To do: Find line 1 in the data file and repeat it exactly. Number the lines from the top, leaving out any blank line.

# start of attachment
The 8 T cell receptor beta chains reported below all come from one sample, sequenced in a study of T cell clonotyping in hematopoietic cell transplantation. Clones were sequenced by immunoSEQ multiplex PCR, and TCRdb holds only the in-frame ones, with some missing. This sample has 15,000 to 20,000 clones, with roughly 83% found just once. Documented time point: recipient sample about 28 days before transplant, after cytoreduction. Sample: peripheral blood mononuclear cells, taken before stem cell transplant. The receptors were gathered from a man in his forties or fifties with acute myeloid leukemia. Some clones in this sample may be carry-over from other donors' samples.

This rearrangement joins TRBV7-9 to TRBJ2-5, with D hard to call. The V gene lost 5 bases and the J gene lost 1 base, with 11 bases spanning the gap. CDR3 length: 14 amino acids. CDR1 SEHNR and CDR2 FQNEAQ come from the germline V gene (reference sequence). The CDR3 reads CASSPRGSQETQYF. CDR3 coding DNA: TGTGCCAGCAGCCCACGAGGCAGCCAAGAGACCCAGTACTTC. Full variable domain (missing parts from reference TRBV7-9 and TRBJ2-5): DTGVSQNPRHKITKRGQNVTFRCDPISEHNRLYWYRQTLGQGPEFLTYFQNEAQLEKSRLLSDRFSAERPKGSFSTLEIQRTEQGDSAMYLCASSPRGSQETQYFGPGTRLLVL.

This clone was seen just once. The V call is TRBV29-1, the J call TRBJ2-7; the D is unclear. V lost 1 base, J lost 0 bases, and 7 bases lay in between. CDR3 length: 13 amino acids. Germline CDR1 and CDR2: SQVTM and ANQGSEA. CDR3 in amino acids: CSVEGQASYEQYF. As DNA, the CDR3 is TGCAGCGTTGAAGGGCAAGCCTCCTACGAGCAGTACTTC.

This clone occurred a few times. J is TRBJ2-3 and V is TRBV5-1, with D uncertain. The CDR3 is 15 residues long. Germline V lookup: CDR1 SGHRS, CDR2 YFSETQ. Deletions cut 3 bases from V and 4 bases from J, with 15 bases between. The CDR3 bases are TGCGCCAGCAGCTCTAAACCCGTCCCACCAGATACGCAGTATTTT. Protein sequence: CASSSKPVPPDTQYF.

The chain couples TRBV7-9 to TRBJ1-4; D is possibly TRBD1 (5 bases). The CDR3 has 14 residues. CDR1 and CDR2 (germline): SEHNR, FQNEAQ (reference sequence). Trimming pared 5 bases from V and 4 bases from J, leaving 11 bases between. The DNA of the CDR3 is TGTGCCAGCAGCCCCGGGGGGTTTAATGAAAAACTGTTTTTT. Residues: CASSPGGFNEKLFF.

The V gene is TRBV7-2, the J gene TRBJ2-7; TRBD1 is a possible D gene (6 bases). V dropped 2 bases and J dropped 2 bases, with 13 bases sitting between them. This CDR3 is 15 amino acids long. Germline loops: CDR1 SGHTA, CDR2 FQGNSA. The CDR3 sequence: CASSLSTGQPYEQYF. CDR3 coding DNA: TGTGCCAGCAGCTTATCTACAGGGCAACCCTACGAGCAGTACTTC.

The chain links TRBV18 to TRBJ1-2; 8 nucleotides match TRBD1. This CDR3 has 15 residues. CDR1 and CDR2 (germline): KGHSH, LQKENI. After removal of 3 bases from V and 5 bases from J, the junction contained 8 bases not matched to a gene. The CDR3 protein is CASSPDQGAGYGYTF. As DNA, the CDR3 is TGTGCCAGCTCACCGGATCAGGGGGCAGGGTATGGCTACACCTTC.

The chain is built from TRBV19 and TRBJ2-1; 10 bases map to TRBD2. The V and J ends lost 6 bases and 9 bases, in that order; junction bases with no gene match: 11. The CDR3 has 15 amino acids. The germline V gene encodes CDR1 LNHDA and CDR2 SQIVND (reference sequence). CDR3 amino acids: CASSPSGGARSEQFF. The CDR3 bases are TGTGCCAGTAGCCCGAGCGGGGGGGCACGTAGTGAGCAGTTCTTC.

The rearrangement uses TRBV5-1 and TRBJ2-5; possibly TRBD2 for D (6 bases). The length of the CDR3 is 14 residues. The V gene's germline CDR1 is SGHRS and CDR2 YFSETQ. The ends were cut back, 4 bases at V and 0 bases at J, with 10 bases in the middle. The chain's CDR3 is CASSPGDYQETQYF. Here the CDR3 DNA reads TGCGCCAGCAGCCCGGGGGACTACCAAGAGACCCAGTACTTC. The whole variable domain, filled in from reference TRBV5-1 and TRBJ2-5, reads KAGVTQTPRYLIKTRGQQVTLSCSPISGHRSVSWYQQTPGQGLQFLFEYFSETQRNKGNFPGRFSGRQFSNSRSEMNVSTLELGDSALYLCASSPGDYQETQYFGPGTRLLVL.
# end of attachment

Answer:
The 8 T cell receptor beta chains reported below all come from one sample, sequenced in a study of T cell clonotyping in hematopoietic cell transplantation. Clones were sequenced by immunoSEQ multiplex PCR, and TCRdb holds only the in-frame ones, with some missing. This sample has 15,000 to 20,000 clones, with roughly 83% found just once. Documented time point: recipient sample about 28 days before transplant, after cytoreduction. Sample: peripheral blood mononuclear cells, taken before stem cell transplant. The receptors were gathered from a man in his forties or fifties with acute myeloid leukemia. Some clones in this sample may be carry-over from other donors' samples.